Brosnan even borrows from Connery’s Bond. Connery played 007 as a real man’s man who objectified women on an hourly basis – certainly the “misogynist dinosaur” referenced by M in GoldenEye. In Tomorrow Never Dies though, we do get a bit of Connery’s swagger from Brosnan when he doesn’t hesitate to use Paris Carver to get to her husband. Brosnan, like Connery, also undermines the abilities of the women he runs into on his mission. He spends a good portion of the movie doubting Wai Lin’s utility only eventually acquiescing when he witnesses her physical prowess and acuity under pressure. You know this is still the 1990’s, however, because Brosnan does eventually catch on, whereas Connery would belittle her (probably on a seafaring vessel) well into the credits.

Also, on the topic of Connery, shortly after a glimpse of the Aston Martin DB5, Tomorrow Never Dies gives us a view of the only other chest hair in the series that could hold a candle to Connery’s. Sure, no one’s a Connery fan because of the chest hair, but someone’s got to tackle that hard-hitting journalism.

Tomorrow Never Dies also offers us something we haven’t seen in a while: a Bond with emotion. After his one-nighter with Paris Carver, she winds up dead. When Bond finds the body, he appears genuinely heartbroken. He doesn’t quite show some Lazenbies from On Her Majesty’s Secret Service, but, if only for a brief moment, Bond has a heart. He might not care about every notch on his bedpost, but occasionally he admits, through a look or a glance, that this one meant something. Paris Carver was that woman at some point in his past. Her death affected him. That emotion quickly gives way to anger and a need for revenge, a driving force for many other Bonds, especially Dalton.

There’s one Bond that hasn’t been mentioned yet, and he is the Bond that proves the theory. Daniel Craig’s Bond is very different from all the Bonds before him. Whether you consider Casino Royale an actual reboot of the franchise, it stands out as a change in direction and tone for the films. Realism and grittiness took over, largely inspired from the success of the Bourne franchise. We don’t see these trademarks in Tomorrow Never Dies, because it was still part of the old school, when women were easier, things were a little more outrageous, villains a little more over-the-top, and Bond was a little more lighthearted. Tomorrow Never Dies encapsulates everything we loved and still love about Bond, before the world made it necessary for Bond to get a little more intense and a little more real. And, of course, before Bond jumped the shark (probably while windsurfing) in Die Another Day.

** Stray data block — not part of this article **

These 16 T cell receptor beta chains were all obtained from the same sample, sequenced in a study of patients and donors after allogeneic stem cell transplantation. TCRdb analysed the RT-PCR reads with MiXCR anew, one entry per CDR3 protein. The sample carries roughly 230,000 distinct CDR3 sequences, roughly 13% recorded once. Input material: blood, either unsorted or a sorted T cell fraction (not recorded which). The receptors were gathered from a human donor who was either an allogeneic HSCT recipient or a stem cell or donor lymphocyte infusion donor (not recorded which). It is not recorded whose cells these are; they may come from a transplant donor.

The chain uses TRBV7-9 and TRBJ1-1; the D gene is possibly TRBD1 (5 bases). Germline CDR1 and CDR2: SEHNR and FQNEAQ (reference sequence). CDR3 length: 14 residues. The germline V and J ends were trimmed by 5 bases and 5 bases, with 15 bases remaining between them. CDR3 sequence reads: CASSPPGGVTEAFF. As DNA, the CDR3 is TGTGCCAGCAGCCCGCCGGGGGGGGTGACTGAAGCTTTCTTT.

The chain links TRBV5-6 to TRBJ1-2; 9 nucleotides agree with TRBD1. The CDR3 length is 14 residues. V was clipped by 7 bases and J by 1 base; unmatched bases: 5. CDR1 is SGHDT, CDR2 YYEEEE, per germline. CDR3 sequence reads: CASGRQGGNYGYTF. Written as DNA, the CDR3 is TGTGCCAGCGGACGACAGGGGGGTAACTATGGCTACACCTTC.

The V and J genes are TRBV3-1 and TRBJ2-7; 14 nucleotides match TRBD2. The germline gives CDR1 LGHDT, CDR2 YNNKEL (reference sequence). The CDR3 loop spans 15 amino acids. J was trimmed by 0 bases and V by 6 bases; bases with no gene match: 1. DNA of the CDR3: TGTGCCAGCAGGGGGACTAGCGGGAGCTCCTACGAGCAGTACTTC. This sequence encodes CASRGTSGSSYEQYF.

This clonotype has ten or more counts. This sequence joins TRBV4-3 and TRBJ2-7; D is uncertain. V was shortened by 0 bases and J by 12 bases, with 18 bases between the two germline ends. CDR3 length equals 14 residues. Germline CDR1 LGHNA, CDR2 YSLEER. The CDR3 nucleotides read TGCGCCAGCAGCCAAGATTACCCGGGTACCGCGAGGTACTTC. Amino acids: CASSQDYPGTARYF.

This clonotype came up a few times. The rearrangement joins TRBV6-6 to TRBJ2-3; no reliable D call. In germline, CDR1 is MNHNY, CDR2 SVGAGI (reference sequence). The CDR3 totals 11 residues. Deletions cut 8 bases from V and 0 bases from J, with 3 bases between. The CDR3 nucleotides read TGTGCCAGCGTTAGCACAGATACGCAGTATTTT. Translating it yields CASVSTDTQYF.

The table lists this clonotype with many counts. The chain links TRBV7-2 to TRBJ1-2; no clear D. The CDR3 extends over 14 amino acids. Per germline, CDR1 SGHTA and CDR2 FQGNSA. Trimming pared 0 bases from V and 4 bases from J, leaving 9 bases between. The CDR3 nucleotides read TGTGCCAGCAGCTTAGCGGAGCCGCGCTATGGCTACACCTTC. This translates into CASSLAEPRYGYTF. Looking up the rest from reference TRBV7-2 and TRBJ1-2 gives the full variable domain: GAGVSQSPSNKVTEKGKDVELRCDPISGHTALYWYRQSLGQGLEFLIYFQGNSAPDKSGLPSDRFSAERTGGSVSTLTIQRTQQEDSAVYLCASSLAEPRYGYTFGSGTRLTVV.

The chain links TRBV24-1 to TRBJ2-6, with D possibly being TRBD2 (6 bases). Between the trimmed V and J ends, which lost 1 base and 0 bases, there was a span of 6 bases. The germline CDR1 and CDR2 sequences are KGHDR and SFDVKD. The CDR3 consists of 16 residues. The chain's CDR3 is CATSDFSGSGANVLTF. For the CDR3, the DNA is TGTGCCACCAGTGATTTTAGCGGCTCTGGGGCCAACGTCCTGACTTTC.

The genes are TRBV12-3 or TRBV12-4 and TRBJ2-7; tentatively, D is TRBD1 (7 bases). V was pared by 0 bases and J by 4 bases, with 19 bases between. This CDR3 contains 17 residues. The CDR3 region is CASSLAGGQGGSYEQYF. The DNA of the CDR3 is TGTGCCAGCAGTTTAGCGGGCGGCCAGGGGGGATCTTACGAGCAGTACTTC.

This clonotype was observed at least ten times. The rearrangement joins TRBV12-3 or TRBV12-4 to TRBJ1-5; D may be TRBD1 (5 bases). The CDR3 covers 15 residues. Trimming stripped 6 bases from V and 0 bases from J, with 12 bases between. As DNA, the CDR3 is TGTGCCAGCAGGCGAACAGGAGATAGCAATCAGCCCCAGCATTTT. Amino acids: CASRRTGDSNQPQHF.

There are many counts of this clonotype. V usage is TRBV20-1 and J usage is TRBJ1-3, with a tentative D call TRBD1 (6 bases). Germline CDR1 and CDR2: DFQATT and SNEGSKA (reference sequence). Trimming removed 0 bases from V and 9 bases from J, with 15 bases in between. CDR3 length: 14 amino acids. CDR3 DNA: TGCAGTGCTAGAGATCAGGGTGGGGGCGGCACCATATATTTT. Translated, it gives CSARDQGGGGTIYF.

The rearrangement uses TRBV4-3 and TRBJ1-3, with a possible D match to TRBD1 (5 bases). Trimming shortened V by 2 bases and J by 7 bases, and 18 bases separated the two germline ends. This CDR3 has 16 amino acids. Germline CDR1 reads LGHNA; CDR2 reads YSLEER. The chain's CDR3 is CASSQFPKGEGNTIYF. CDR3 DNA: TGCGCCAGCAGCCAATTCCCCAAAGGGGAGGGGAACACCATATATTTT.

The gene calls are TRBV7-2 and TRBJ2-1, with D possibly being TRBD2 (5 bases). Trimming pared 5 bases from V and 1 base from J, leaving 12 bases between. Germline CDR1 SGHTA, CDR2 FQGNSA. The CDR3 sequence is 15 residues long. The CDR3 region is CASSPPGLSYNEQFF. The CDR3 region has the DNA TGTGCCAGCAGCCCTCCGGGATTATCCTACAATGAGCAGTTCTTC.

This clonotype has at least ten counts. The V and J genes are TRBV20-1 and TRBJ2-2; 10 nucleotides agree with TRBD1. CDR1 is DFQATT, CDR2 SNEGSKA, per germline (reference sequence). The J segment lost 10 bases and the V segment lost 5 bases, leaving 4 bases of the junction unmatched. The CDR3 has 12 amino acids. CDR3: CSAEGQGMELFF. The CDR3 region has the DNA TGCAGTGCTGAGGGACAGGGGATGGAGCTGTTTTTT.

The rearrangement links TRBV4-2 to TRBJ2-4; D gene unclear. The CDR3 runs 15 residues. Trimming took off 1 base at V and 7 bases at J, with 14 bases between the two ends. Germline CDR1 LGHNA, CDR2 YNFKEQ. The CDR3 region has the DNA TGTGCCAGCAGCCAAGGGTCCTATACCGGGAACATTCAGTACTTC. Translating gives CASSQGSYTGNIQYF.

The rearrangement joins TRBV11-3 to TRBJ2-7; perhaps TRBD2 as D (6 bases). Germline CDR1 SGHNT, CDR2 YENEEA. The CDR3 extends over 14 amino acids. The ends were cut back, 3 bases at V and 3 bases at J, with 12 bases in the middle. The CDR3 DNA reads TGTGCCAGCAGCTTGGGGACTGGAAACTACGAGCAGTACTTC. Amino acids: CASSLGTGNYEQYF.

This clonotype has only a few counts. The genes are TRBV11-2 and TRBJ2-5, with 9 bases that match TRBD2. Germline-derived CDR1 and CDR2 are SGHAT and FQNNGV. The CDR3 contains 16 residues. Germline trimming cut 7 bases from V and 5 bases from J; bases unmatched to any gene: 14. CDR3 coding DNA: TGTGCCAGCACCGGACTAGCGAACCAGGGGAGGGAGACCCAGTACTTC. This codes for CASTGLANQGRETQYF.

Keith Bodayla is a writer and podcaster. He co-hosts the NSFW, But You’re Wrong (http://www.keithbodayla.com/butyourewrong) and the SFW, Living Room Theatre (http://www.keithbodayla.com/livingroomtheatre).

First Bond Movie: Either Dr. No or Goldfinger on VHS. Tomorrow Never Dies on screen

Favorite Bond Actor: Daniel Craig (Edged out Brosnan based on consistency)

Favorite Bond Girl: Brunette: Eunice Grayson. Blonde: Britt Ekland

How I Discovered #Bond_age_: Twitter invite to join in on the original Thunderball session.

My Favorite #Bond_age_: Tomorrow Never Dies by Keith Bodayla

by 007hertzrumble time to read: 4 min